These regulations implement traceability requirements of the CFP, alongside consumer labelling requirements derived from other EU instruments.

Conservation and prohibitions of fishing

  • The Sea Fishing (Prohibition on the Removal of Shark Fins) Order 2007 (SI 2007/2554) (E, W)  
  • The Sea Fishing (Prohibition on the Removal of Shark Fins) (Scotland) Order 2007 (SSI 2007/39) (S)
  • The Sharks, Skates and Rays (Prohibition of Fishing, Trans-shipment and Landing) (Scotland) Order 2012 (SSI 2012/63) (S)
  • The Inshore Fishing (Prohibition of Fishing and Fishing Methods) (Scotland) Order 2015 (SSI 2015/435) (S)
  • The Sea Fishing (Enforcement of Measures for the Recovery of the Stock of Irish Sea Cod) (Scotland) Order 2000 (SSI 2000/26) (S)
  • The Sea Fishing (Enforcement of Measures for the Recovery of the Stock of Cod) (Irish Sea) Order 2000 (SR 2000/435) (NI)  
  • The Mussels (Prohibition of Fishing) Regulations (Northern Ireland) 2013 (SR 2013/1) (NI)

These orders and regulations set out prohibitions of fishing activities in relation to specific stocks of marine wildlife, to comply with conservation requirements of the CFP. They also rely on the framework of special conservation areas set up under the Habitats and Birds Directives.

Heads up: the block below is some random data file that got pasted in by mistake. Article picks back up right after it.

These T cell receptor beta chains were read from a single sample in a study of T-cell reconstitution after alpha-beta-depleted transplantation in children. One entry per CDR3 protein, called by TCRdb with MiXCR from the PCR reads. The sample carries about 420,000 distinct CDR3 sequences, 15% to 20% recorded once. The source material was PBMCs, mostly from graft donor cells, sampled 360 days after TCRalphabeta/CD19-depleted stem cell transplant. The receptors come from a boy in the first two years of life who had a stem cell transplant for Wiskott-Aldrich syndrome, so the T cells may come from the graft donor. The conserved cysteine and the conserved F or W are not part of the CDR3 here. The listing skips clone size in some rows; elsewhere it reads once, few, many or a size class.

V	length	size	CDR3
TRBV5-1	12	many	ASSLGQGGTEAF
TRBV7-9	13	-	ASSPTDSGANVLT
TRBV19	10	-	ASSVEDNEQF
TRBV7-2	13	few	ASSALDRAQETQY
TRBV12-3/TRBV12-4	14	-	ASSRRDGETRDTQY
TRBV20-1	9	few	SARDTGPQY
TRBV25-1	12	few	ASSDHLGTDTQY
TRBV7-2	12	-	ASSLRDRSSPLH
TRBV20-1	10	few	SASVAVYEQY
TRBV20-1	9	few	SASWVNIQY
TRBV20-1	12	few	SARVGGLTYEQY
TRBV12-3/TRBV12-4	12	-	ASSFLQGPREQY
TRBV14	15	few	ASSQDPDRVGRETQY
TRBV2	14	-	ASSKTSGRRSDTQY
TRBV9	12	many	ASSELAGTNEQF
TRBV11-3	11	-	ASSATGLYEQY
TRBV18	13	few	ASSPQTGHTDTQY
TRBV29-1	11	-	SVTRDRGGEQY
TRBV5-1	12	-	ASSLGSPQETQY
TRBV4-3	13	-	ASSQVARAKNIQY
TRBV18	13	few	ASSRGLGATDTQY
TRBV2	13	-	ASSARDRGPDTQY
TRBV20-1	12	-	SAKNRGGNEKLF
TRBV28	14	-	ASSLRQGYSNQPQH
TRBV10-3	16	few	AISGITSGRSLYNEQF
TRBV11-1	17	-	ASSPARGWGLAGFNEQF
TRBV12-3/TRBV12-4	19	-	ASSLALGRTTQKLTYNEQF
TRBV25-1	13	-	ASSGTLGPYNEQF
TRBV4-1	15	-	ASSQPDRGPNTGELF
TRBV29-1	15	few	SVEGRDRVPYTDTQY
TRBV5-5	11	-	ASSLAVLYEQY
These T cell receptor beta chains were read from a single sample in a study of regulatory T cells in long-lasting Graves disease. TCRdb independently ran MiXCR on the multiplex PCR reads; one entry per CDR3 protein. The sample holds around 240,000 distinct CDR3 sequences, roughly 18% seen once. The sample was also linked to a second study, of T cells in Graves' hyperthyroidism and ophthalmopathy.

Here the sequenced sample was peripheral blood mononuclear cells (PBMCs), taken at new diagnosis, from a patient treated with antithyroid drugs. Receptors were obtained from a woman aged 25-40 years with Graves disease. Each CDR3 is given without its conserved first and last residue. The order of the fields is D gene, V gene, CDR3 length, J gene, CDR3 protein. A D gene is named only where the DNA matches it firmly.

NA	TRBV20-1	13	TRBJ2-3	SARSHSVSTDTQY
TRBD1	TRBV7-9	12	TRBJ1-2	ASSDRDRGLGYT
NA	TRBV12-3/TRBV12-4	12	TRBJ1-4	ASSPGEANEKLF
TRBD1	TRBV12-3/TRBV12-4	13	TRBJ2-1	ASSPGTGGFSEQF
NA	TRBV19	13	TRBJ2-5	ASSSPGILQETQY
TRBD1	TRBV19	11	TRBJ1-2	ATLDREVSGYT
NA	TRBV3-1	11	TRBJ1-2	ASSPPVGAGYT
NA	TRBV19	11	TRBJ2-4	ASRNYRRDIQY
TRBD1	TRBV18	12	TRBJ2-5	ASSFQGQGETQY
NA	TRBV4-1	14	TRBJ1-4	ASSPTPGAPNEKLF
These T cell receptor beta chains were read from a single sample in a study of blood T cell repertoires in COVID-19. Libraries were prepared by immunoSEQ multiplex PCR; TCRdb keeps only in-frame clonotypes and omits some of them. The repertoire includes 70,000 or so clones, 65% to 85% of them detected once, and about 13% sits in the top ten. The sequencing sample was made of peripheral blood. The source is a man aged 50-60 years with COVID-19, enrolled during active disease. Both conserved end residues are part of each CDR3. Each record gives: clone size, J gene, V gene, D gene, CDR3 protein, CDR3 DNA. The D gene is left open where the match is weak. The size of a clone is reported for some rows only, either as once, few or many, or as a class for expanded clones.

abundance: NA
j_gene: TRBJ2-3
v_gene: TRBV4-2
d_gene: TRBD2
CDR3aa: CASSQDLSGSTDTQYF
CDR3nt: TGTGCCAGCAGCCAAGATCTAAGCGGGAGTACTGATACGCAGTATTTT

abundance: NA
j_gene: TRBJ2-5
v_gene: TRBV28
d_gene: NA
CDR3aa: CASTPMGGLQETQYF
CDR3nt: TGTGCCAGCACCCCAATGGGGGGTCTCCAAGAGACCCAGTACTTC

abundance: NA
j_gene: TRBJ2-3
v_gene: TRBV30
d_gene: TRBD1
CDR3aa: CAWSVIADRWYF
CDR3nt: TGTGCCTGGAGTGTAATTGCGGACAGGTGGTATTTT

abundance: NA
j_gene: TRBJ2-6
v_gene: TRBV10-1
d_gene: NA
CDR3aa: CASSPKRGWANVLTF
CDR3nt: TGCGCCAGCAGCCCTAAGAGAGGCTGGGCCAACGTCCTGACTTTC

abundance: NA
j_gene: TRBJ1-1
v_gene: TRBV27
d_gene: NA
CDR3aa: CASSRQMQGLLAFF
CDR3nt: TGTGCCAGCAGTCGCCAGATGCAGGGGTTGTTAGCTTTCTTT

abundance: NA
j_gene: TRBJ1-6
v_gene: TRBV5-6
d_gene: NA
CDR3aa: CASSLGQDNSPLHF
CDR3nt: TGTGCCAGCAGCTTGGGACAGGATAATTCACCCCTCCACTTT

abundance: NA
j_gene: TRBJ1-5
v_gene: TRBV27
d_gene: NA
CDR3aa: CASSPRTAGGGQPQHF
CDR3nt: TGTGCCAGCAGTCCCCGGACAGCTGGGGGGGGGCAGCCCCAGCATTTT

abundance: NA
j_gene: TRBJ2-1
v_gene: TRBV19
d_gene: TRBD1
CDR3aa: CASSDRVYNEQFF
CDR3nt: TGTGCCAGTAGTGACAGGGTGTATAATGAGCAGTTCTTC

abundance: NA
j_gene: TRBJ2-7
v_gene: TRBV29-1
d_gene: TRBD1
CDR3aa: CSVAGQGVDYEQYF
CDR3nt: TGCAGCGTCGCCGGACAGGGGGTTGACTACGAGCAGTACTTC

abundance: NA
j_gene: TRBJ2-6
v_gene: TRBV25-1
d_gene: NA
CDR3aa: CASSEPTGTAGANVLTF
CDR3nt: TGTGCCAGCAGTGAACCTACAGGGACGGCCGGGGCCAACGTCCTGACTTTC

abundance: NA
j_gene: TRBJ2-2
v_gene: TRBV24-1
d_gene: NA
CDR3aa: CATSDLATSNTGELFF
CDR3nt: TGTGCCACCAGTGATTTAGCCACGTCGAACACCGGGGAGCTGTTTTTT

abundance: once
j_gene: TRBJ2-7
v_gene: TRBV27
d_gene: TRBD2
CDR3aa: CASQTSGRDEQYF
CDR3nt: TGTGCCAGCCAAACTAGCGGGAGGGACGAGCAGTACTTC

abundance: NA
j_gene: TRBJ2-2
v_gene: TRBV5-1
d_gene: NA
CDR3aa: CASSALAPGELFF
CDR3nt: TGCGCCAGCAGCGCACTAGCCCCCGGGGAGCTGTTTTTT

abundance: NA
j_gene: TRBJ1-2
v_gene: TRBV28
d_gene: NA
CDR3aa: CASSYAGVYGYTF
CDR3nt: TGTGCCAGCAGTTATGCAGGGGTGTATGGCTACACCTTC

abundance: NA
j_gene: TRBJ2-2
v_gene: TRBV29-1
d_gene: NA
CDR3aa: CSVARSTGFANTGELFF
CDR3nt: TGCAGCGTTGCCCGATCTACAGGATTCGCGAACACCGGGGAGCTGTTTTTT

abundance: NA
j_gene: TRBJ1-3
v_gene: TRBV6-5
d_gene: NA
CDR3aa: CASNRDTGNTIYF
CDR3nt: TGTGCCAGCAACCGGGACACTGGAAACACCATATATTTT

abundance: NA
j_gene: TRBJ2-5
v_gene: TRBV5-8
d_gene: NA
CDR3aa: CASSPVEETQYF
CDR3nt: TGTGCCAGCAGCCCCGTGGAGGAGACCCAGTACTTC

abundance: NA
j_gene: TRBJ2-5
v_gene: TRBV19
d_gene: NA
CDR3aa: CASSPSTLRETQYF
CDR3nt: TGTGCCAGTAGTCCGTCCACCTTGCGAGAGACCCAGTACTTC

Primary EU regulation:

  • The EU Prior Informed Consent on Trade in Hazardous Chemicals (PIC) Regulation 649/2012/EU

The EU PIC Regulation establishes a framework for cooperation in the international movement of hazardous chemicals to protect human health and the environment from potential harm. It implements the Rotterdam Convention on the Prior Informed Consent Procedure, and is closely linked with other instruments within the EU chemicals regime (such as the EU Classification Labelling and Packaging (CLP) Regulation 1272/2008/EC and REACH 1907/2006/EC).


Primary EU regulations:

These EU regulations implement the International Convention on Trade in Endangered Species (CITES) for the EU.

Additional UK instruments:

  • The Control of Trade in Endangered Species (Designation of Ports of Entry) Regulations 1985 (COTES PoE) (SI 1985/1154) (UK)
  • The Control of Trade in Endangered Species (Enforcement) Regulations 1997 (COTES Enforcement) (SI 1997/1372) (UK)

These regulations enforce the EU CITES Regulations for the UK.

This briefing is part of a series by the ENDS Report and ENDS Compliance Manager. The first was an overview of Brexit and environmental law.

To see our full Brexit coverage visit our dedicated update page.